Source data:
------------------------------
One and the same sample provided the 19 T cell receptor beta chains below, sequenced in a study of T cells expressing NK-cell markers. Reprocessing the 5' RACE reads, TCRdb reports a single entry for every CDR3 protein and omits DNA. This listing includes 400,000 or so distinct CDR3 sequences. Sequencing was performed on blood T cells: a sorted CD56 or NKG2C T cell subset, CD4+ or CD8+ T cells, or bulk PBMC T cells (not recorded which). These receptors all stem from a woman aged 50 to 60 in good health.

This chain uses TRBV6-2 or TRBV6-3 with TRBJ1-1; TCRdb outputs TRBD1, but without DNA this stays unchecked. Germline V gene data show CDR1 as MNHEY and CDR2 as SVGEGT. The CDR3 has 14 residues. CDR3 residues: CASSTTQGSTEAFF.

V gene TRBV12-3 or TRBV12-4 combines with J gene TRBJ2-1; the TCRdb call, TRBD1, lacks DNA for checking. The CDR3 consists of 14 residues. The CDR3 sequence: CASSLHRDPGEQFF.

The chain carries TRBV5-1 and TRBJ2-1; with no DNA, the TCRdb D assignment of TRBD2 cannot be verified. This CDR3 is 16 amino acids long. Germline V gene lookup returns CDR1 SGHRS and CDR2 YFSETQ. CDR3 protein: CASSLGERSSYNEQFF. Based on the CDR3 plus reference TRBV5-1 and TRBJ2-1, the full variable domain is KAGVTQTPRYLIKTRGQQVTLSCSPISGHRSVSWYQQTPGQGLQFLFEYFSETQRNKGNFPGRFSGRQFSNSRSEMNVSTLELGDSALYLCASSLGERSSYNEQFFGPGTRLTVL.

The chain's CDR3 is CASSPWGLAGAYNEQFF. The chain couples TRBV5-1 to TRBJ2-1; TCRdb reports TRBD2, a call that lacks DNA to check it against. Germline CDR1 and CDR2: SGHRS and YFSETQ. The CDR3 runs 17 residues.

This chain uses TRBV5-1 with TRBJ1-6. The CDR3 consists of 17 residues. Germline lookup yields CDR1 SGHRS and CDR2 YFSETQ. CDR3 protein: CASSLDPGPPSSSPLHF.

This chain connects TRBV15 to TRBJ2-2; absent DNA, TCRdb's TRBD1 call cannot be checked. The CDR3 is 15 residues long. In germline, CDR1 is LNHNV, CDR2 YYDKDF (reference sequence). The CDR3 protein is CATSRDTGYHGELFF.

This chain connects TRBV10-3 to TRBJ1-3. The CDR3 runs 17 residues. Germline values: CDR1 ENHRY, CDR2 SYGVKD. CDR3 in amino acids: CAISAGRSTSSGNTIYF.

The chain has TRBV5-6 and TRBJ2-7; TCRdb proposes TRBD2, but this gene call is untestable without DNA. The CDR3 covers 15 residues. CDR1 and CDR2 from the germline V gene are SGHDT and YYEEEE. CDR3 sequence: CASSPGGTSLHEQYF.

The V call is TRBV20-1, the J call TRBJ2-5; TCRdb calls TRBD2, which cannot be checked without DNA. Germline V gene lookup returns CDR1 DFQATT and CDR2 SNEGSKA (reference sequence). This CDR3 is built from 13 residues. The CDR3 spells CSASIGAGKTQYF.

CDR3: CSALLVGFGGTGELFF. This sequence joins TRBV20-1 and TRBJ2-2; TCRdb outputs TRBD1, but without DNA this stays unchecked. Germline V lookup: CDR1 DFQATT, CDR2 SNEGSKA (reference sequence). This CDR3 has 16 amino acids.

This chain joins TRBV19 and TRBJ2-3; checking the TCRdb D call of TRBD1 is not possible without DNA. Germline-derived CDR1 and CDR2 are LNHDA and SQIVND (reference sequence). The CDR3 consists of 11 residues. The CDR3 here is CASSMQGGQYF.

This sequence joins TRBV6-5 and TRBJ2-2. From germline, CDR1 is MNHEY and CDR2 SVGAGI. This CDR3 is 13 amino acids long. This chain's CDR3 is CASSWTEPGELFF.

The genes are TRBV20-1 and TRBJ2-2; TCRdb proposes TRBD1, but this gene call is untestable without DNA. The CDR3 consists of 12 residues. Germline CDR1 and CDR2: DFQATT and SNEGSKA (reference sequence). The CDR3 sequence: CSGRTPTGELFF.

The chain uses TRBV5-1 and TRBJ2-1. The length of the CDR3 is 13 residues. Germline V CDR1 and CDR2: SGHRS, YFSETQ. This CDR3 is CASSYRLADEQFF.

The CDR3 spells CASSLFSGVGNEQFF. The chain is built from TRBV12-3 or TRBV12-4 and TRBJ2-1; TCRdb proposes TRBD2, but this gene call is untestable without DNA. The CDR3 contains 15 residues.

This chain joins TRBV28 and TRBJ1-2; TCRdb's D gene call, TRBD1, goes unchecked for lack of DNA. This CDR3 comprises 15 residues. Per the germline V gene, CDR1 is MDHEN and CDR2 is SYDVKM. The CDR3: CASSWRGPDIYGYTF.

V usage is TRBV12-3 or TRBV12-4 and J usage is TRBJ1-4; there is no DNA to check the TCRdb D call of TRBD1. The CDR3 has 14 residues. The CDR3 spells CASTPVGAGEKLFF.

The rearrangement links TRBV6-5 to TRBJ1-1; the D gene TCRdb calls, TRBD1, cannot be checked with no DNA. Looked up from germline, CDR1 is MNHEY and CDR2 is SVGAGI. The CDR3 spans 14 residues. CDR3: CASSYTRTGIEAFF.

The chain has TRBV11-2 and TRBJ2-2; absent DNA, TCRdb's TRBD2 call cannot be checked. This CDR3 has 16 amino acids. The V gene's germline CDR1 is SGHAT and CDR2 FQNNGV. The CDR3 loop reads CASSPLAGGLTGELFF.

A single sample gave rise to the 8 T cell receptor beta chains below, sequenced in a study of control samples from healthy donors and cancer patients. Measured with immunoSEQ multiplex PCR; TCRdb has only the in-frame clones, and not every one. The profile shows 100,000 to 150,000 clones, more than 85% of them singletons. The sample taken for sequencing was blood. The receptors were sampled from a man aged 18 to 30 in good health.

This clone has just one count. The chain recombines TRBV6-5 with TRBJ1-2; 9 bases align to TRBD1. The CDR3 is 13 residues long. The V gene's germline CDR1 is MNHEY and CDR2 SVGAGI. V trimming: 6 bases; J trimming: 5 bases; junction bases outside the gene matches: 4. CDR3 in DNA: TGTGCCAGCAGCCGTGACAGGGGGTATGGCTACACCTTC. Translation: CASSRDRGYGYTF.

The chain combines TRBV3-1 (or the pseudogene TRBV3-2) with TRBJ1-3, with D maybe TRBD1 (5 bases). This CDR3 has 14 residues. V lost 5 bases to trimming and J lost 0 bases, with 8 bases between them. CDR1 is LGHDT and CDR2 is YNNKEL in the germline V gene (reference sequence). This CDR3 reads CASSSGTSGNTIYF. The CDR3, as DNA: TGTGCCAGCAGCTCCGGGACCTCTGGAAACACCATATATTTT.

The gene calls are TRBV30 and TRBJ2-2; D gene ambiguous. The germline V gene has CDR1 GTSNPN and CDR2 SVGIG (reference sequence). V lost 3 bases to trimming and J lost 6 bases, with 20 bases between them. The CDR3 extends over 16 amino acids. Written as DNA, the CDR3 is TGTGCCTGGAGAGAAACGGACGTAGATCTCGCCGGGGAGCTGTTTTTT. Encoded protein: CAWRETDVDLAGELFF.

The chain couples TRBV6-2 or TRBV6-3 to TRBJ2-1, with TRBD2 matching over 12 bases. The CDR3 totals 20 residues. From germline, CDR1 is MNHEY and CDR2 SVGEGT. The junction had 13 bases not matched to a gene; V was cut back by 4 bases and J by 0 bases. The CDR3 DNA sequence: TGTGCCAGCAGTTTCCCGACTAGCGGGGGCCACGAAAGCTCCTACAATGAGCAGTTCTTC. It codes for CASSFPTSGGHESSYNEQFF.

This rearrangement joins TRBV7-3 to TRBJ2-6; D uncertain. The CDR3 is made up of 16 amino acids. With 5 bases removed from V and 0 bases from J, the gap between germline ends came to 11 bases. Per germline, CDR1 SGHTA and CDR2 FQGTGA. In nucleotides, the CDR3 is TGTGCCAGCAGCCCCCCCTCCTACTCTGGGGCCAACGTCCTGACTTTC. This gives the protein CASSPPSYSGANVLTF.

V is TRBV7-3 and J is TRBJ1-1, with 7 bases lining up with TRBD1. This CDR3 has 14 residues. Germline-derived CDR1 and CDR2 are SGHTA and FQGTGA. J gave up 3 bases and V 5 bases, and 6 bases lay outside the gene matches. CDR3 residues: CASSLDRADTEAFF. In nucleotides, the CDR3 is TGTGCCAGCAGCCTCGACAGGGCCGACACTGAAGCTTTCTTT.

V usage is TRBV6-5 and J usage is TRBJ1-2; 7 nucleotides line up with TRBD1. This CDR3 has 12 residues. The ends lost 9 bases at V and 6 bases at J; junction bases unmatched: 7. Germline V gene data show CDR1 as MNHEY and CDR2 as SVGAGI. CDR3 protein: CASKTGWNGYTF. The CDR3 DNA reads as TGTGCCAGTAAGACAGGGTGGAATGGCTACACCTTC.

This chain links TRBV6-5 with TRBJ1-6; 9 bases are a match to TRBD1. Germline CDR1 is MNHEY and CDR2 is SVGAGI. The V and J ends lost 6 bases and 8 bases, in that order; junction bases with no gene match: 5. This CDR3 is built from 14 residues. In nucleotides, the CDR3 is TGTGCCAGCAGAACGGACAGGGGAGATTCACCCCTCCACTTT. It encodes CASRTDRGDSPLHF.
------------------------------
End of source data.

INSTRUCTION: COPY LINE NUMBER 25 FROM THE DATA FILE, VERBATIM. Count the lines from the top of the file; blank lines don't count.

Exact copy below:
The chain couples TRBV6-2 or TRBV6-3 to TRBJ2-1, with TRBD2 matching over 12 bases. The CDR3 totals 20 residues. From germline, CDR1 is MNHEY and CDR2 SVGEGT. The junction had 13 bases not matched to a gene; V was cut back by 4 bases and J by 0 bases. The CDR3 DNA sequence: TGTGCCAGCAGTTTCCCGACTAGCGGGGGCCACGAAAGCTCCTACAATGAGCAGTTCTTC. It codes for CASSFPTSGGHESSYNEQFF.